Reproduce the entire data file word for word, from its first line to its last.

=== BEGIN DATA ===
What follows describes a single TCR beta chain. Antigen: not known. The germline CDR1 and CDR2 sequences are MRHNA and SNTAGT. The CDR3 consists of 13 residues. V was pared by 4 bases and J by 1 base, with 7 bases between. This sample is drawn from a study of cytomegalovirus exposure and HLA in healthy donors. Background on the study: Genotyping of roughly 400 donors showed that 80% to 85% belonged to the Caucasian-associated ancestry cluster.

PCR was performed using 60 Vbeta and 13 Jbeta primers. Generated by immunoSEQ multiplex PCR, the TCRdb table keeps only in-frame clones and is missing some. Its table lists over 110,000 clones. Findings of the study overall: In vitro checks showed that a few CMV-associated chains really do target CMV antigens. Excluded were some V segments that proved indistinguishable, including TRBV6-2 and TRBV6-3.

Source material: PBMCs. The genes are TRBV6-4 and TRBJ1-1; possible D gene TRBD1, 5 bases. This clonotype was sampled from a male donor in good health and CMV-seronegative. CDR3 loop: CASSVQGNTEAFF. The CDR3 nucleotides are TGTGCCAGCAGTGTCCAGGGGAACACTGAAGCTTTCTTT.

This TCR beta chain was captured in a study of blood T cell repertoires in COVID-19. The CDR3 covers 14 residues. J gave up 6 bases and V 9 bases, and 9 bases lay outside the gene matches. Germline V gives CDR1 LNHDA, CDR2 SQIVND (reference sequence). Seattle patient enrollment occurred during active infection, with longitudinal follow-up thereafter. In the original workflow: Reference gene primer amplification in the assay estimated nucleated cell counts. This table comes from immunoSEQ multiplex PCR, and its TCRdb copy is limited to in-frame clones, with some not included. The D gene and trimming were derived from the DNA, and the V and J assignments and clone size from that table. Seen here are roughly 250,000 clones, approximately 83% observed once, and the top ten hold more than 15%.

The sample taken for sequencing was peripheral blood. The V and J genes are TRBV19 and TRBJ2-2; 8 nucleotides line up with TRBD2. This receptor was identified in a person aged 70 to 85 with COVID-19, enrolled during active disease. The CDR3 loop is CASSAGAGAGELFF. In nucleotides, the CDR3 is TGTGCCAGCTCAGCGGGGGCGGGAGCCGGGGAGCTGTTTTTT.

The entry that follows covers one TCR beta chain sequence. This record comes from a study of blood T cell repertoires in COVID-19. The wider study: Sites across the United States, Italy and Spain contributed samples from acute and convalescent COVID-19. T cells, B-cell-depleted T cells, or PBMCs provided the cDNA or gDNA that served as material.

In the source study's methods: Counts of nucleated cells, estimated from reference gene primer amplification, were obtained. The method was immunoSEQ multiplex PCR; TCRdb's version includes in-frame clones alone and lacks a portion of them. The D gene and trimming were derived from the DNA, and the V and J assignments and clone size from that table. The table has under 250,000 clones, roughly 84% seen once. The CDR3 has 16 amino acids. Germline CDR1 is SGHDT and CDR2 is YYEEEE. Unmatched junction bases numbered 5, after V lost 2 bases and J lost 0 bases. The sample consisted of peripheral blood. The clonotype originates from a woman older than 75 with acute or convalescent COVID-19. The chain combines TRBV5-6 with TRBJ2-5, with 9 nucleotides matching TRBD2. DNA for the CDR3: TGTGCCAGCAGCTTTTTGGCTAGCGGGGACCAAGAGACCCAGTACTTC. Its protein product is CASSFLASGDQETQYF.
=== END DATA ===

What follows describes a single TCR beta chain. Antigen: not known. The germline CDR1 and CDR2 sequences are MRHNA and SNTAGT. The CDR3 consists of 13 residues. V was pared by 4 bases and J by 1 base, with 7 bases between. This sample is drawn from a study of cytomegalovirus exposure and HLA in healthy donors. Background on the study: Genotyping of roughly 400 donors showed that 80% to 85% belonged to the Caucasian-associated ancestry cluster.

PCR was performed using 60 Vbeta and 13 Jbeta primers. Generated by immunoSEQ multiplex PCR, the TCRdb table keeps only in-frame clones and is missing some. Its table lists over 110,000 clones. Findings of the study overall: In vitro checks showed that a few CMV-associated chains really do target CMV antigens. Excluded were some V segments that proved indistinguishable, including TRBV6-2 and TRBV6-3.

Source material: PBMCs. The genes are TRBV6-4 and TRBJ1-1; possible D gene TRBD1, 5 bases. This clonotype was sampled from a male donor in good health and CMV-seronegative. CDR3 loop: CASSVQGNTEAFF. The CDR3 nucleotides are TGTGCCAGCAGTGTCCAGGGGAACACTGAAGCTTTCTTT.

This TCR beta chain was captured in a study of blood T cell repertoires in COVID-19. The CDR3 covers 14 residues. J gave up 6 bases and V 9 bases, and 9 bases lay outside the gene matches. Germline V gives CDR1 LNHDA, CDR2 SQIVND (reference sequence). Seattle patient enrollment occurred during active infection, with longitudinal follow-up thereafter. In the original workflow: Reference gene primer amplification in the assay estimated nucleated cell counts. This table comes from immunoSEQ multiplex PCR, and its TCRdb copy is limited to in-frame clones, with some not included. The D gene and trimming were derived from the DNA, and the V and J assignments and clone size from that table. Seen here are roughly 250,000 clones, approximately 83% observed once, and the top ten hold more than 15%.

The sample taken for sequencing was peripheral blood. The V and J genes are TRBV19 and TRBJ2-2; 8 nucleotides line up with TRBD2. This receptor was identified in a person aged 70 to 85 with COVID-19, enrolled during active disease. The CDR3 loop is CASSAGAGAGELFF. In nucleotides, the CDR3 is TGTGCCAGCTCAGCGGGGGCGGGAGCCGGGGAGCTGTTTTTT.

The entry that follows covers one TCR beta chain sequence. This record comes from a study of blood T cell repertoires in COVID-19. The wider study: Sites across the United States, Italy and Spain contributed samples from acute and convalescent COVID-19. T cells, B-cell-depleted T cells, or PBMCs provided the cDNA or gDNA that served as material.

In the source study's methods: Counts of nucleated cells, estimated from reference gene primer amplification, were obtained. The method was immunoSEQ multiplex PCR; TCRdb's version includes in-frame clones alone and lacks a portion of them. The D gene and trimming were derived from the DNA, and the V and J assignments and clone size from that table. The table has under 250,000 clones, roughly 84% seen once. The CDR3 has 16 amino acids. Germline CDR1 is SGHDT and CDR2 is YYEEEE. Unmatched junction bases numbered 5, after V lost 2 bases and J lost 0 bases. The sample consisted of peripheral blood. The clonotype originates from a woman older than 75 with acute or convalescent COVID-19. The chain combines TRBV5-6 with TRBJ2-5, with 9 nucleotides matching TRBD2. DNA for the CDR3: TGTGCCAGCAGCTTTTTGGCTAGCGGGGACCAAGAGACCCAGTACTTC. Its protein product is CASSFLASGDQETQYF.